Mardi Gras in the Big Easy

For the uninitiated, the mention of Mardi Gras evokes images of balconies in the French Quarter of New Orleans overflowing with people, taunting onlookers below with promises of necklaces made of colourful, shiny beads. While Bacchanalian celebrations are standard fare, to see only this side of Mardi Gras is to miss the larger spirit of the season. Just like jambalaya, Carnival in the Big Easy can be served up more than one way.

Those looking for a more decadent experience should base their revelry in the French Quarter, while family friendly celebrations are on offer in the Uptown neighborhood of New Orleans. 

 

Locals begin celebrating Mardi Gras season, which begins on Epiphany, long before the flocks of tourists arrive. It is at this time that the traditional Mardi Gras colours of purple, green and gold begin to appear around town. Mardi Gras Mambo plays on the radio while hosts dish out slices of King Cakes at parties. A small plastic baby Jesus is hidden inside the King Cake. Legend holds that the recipient of the piece containing the baby Jesus will receive good luck for the next year and must buy the next King Cake thereby ensuring that the festivities continue.   

 

Parades hosted by various 'krewes', or private social clubs, with names like Endymion, Bacchus, Zulu, and Rex usher in the season. Parades increase in frequency as Fat Tuesday draws nearer with the most ornate parades occurring the week prior to Mardi Gras. A favoured section to watch is along St. Charles Street in Uptown, with old southern mansions and giant oak trees serving as the backdrop for an all day affair of tailgaiting during the parade festivities.

 

Mardi Gras parades are more than a spectator sport. “Throw me something mister” is heard on the street as competitive parade-goers plead for a good throw. Doubloons, toys, and beaded necklaces are up for grabs. The most coveted throw of all is to catch a Golden Nugget, hand painted coconuts that are given out sparingly and only during the Zulu parade. Catching a Golden Nugget merits bragging rights.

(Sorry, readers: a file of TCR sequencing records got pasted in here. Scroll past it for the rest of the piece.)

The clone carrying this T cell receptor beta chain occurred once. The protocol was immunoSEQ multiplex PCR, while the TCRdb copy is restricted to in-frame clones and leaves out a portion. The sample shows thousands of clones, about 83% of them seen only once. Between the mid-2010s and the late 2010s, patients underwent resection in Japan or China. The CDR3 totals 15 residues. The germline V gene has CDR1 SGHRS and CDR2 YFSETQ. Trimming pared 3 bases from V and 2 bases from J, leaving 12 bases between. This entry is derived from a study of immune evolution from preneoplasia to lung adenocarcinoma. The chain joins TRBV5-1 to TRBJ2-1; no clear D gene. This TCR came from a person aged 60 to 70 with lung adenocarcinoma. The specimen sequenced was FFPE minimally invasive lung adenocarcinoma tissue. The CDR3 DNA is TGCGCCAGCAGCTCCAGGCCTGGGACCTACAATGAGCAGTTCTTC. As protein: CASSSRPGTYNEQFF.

Natives take their parades seriously and prepare accordingly. Camping chairs are lined so closely to each other that they seem to be holding hands. Rows of coolers are filled with ice that lovingly hugs long necks of Abita beer, the local brew, and kegs float in plastic tubs while stacks of solo cups are on standby. Of course, local culinary flair is an important part of any celebration and picnic baskets are filled with cajun delights such as jambalaya and gumbo. With Lenten resolutions around the corner, no calorie is spared during the Mardi Gras season. After all, this is when the good times roll. 

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Mardi Gras in the Big Easy

For the uninitiated, the mention of Mardi Gras evokes images of balconies in the French Quarter of New Orleans overflowing with people, taunting onlookers below with promises of necklaces made of colourful, shiny beads. While Bacchanalian celebrations are standard fare, to see only this side of Mardi Gras is to miss the larger spirit of the season. Just like jambalaya, Carnival in the Big Easy can be served up more than one way.

Those looking for a more decadent experience should base their revelry in the French Quarter, while family friendly celebrations are on offer in the Uptown neighborhood of New Orleans. 

 

Locals begin celebrating Mardi Gras season, which begins on Epiphany, long before the flocks of tourists arrive. It is at this time that the traditional Mardi Gras colours of purple, green and gold begin to appear around town. Mardi Gras Mambo plays on the radio while hosts dish out slices of King Cakes at parties. A small plastic baby Jesus is hidden inside the King Cake. Legend holds that the recipient of the piece containing the baby Jesus will receive good luck for the next year and must buy the next King Cake thereby ensuring that the festivities continue.   

 

Parades hosted by various 'krewes', or private social clubs, with names like Endymion, Bacchus, Zulu, and Rex usher in the season. Parades increase in frequency as Fat Tuesday draws nearer with the most ornate parades occurring the week prior to Mardi Gras. A favoured section to watch is along St. Charles Street in Uptown, with old southern mansions and giant oak trees serving as the backdrop for an all day affair of tailgaiting during the parade festivities.

 

Mardi Gras parades are more than a spectator sport. “Throw me something mister” is heard on the street as competitive parade-goers plead for a good throw. Doubloons, toys, and beaded necklaces are up for grabs. The most coveted throw of all is to catch a Golden Nugget, hand painted coconuts that are given out sparingly and only during the Zulu parade. Catching a Golden Nugget merits bragging rights.

Natives take their parades seriously and prepare accordingly. Camping chairs are lined so closely to each other that they seem to be holding hands. Rows of coolers are filled with ice that lovingly hugs long necks of Abita beer, the local brew, and kegs float in plastic tubs while stacks of solo cups are on standby. Of course, local culinary flair is an important part of any celebration and picnic baskets are filled with cajun delights such as jambalaya and gumbo. With Lenten resolutions around the corner, no calorie is spared during the Mardi Gras season. After all, this is when the good times roll.